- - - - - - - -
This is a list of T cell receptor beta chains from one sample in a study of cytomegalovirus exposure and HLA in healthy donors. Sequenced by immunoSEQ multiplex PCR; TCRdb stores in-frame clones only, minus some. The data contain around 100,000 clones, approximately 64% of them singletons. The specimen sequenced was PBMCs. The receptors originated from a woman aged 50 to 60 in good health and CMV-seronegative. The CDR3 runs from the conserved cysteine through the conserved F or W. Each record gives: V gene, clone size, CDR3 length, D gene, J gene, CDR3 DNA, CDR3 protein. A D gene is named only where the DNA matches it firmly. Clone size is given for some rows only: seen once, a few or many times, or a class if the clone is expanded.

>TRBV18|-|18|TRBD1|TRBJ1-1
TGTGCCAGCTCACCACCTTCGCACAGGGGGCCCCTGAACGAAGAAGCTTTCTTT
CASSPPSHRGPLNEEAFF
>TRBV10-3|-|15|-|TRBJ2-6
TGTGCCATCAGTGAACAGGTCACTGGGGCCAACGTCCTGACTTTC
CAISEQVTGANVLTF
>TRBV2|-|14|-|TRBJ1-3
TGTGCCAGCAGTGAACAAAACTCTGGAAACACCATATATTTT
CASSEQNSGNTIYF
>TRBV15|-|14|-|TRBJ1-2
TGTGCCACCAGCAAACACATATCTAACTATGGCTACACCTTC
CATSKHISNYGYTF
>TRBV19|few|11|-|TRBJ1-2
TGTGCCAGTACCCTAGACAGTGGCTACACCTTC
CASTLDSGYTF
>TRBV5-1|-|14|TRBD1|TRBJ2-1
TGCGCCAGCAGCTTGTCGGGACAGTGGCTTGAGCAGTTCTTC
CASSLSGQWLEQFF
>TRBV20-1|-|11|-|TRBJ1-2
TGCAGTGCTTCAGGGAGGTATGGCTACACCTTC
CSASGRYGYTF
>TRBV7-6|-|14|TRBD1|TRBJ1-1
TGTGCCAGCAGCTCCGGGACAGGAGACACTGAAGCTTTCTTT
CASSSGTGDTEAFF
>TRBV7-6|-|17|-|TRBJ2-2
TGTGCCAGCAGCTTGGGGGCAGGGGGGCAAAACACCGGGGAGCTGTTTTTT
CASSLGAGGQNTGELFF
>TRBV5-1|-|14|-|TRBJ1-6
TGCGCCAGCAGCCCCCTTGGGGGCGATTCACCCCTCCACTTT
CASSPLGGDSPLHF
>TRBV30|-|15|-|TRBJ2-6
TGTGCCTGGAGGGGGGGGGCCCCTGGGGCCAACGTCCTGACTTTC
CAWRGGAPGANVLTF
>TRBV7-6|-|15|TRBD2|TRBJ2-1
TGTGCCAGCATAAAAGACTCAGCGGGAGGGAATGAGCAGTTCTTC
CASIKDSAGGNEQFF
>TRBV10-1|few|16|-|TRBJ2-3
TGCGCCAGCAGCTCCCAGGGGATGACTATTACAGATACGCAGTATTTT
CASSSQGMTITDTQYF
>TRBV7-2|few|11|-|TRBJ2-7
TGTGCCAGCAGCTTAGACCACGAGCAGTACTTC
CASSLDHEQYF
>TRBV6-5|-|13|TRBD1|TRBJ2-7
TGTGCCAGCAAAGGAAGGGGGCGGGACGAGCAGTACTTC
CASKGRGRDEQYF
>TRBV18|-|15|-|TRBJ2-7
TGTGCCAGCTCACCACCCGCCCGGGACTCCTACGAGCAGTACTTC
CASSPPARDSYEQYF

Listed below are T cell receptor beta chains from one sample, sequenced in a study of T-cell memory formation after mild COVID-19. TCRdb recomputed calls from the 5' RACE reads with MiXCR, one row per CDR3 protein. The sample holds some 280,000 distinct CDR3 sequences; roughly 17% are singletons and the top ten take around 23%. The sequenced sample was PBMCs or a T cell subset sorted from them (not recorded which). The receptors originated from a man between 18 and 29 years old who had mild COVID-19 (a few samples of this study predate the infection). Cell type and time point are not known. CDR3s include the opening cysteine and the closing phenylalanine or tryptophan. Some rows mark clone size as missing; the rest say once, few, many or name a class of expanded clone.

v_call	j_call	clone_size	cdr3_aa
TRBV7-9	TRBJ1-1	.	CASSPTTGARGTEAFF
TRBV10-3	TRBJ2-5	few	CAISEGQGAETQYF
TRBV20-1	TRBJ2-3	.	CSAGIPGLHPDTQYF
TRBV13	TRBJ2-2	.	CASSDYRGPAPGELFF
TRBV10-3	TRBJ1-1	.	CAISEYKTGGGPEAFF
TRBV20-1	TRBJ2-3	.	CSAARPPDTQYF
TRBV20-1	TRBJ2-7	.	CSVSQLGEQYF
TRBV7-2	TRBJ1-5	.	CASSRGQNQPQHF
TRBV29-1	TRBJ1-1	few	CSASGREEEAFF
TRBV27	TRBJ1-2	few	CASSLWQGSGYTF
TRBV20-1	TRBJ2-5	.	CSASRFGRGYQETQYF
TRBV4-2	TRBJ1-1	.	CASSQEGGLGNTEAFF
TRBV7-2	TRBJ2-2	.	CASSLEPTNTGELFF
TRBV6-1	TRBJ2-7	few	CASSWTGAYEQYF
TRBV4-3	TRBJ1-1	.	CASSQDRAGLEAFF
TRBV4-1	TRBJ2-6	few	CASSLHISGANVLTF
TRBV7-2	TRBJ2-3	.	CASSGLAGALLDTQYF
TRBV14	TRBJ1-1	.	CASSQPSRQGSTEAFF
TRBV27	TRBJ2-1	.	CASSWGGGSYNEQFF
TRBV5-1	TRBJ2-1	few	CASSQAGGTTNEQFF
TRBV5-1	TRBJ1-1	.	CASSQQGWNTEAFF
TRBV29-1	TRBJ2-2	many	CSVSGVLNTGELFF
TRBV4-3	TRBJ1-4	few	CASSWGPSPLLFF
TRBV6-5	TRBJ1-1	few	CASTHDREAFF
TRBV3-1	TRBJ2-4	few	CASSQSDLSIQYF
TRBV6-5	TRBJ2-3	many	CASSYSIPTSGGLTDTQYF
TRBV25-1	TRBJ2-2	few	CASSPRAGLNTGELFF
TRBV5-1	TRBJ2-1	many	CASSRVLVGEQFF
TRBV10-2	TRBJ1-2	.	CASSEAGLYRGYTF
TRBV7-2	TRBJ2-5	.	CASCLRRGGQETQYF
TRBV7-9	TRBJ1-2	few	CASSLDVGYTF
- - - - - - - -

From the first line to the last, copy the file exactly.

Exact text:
This is a list of T cell receptor beta chains from one sample in a study of cytomegalovirus exposure and HLA in healthy donors. Sequenced by immunoSEQ multiplex PCR; TCRdb stores in-frame clones only, minus some. The data contain around 100,000 clones, approximately 64% of them singletons. The specimen sequenced was PBMCs. The receptors originated from a woman aged 50 to 60 in good health and CMV-seronegative. The CDR3 runs from the conserved cysteine through the conserved F or W. Each record gives: V gene, clone size, CDR3 length, D gene, J gene, CDR3 DNA, CDR3 protein. A D gene is named only where the DNA matches it firmly. Clone size is given for some rows only: seen once, a few or many times, or a class if the clone is expanded.

>TRBV18|-|18|TRBD1|TRBJ1-1
TGTGCCAGCTCACCACCTTCGCACAGGGGGCCCCTGAACGAAGAAGCTTTCTTT
CASSPPSHRGPLNEEAFF
>TRBV10-3|-|15|-|TRBJ2-6
TGTGCCATCAGTGAACAGGTCACTGGGGCCAACGTCCTGACTTTC
CAISEQVTGANVLTF
>TRBV2|-|14|-|TRBJ1-3
TGTGCCAGCAGTGAACAAAACTCTGGAAACACCATATATTTT
CASSEQNSGNTIYF
>TRBV15|-|14|-|TRBJ1-2
TGTGCCACCAGCAAACACATATCTAACTATGGCTACACCTTC
CATSKHISNYGYTF
>TRBV19|few|11|-|TRBJ1-2
TGTGCCAGTACCCTAGACAGTGGCTACACCTTC
CASTLDSGYTF
>TRBV5-1|-|14|TRBD1|TRBJ2-1
TGCGCCAGCAGCTTGTCGGGACAGTGGCTTGAGCAGTTCTTC
CASSLSGQWLEQFF
>TRBV20-1|-|11|-|TRBJ1-2
TGCAGTGCTTCAGGGAGGTATGGCTACACCTTC
CSASGRYGYTF
>TRBV7-6|-|14|TRBD1|TRBJ1-1
TGTGCCAGCAGCTCCGGGACAGGAGACACTGAAGCTTTCTTT
CASSSGTGDTEAFF
>TRBV7-6|-|17|-|TRBJ2-2
TGTGCCAGCAGCTTGGGGGCAGGGGGGCAAAACACCGGGGAGCTGTTTTTT
CASSLGAGGQNTGELFF
>TRBV5-1|-|14|-|TRBJ1-6
TGCGCCAGCAGCCCCCTTGGGGGCGATTCACCCCTCCACTTT
CASSPLGGDSPLHF
>TRBV30|-|15|-|TRBJ2-6
TGTGCCTGGAGGGGGGGGGCCCCTGGGGCCAACGTCCTGACTTTC
CAWRGGAPGANVLTF
>TRBV7-6|-|15|TRBD2|TRBJ2-1
TGTGCCAGCATAAAAGACTCAGCGGGAGGGAATGAGCAGTTCTTC
CASIKDSAGGNEQFF
>TRBV10-1|few|16|-|TRBJ2-3
TGCGCCAGCAGCTCCCAGGGGATGACTATTACAGATACGCAGTATTTT
CASSSQGMTITDTQYF
>TRBV7-2|few|11|-|TRBJ2-7
TGTGCCAGCAGCTTAGACCACGAGCAGTACTTC
CASSLDHEQYF
>TRBV6-5|-|13|TRBD1|TRBJ2-7
TGTGCCAGCAAAGGAAGGGGGCGGGACGAGCAGTACTTC
CASKGRGRDEQYF
>TRBV18|-|15|-|TRBJ2-7
TGTGCCAGCTCACCACCCGCCCGGGACTCCTACGAGCAGTACTTC
CASSPPARDSYEQYF

Listed below are T cell receptor beta chains from one sample, sequenced in a study of T-cell memory formation after mild COVID-19. TCRdb recomputed calls from the 5' RACE reads with MiXCR, one row per CDR3 protein. The sample holds some 280,000 distinct CDR3 sequences; roughly 17% are singletons and the top ten take around 23%. The sequenced sample was PBMCs or a T cell subset sorted from them (not recorded which). The receptors originated from a man between 18 and 29 years old who had mild COVID-19 (a few samples of this study predate the infection). Cell type and time point are not known. CDR3s include the opening cysteine and the closing phenylalanine or tryptophan. Some rows mark clone size as missing; the rest say once, few, many or name a class of expanded clone.

v_call	j_call	clone_size	cdr3_aa
TRBV7-9	TRBJ1-1	.	CASSPTTGARGTEAFF
TRBV10-3	TRBJ2-5	few	CAISEGQGAETQYF
TRBV20-1	TRBJ2-3	.	CSAGIPGLHPDTQYF
TRBV13	TRBJ2-2	.	CASSDYRGPAPGELFF
TRBV10-3	TRBJ1-1	.	CAISEYKTGGGPEAFF
TRBV20-1	TRBJ2-3	.	CSAARPPDTQYF
TRBV20-1	TRBJ2-7	.	CSVSQLGEQYF
TRBV7-2	TRBJ1-5	.	CASSRGQNQPQHF
TRBV29-1	TRBJ1-1	few	CSASGREEEAFF
TRBV27	TRBJ1-2	few	CASSLWQGSGYTF
TRBV20-1	TRBJ2-5	.	CSASRFGRGYQETQYF
TRBV4-2	TRBJ1-1	.	CASSQEGGLGNTEAFF
TRBV7-2	TRBJ2-2	.	CASSLEPTNTGELFF
TRBV6-1	TRBJ2-7	few	CASSWTGAYEQYF
TRBV4-3	TRBJ1-1	.	CASSQDRAGLEAFF
TRBV4-1	TRBJ2-6	few	CASSLHISGANVLTF
TRBV7-2	TRBJ2-3	.	CASSGLAGALLDTQYF
TRBV14	TRBJ1-1	.	CASSQPSRQGSTEAFF
TRBV27	TRBJ2-1	.	CASSWGGGSYNEQFF
TRBV5-1	TRBJ2-1	few	CASSQAGGTTNEQFF
TRBV5-1	TRBJ1-1	.	CASSQQGWNTEAFF
TRBV29-1	TRBJ2-2	many	CSVSGVLNTGELFF
TRBV4-3	TRBJ1-4	few	CASSWGPSPLLFF
TRBV6-5	TRBJ1-1	few	CASTHDREAFF
TRBV3-1	TRBJ2-4	few	CASSQSDLSIQYF
TRBV6-5	TRBJ2-3	many	CASSYSIPTSGGLTDTQYF
TRBV25-1	TRBJ2-2	few	CASSPRAGLNTGELFF
TRBV5-1	TRBJ2-1	many	CASSRVLVGEQFF
TRBV10-2	TRBJ1-2	.	CASSEAGLYRGYTF
TRBV7-2	TRBJ2-5	.	CASCLRRGGQETQYF
TRBV7-9	TRBJ1-2	few	CASSLDVGYTF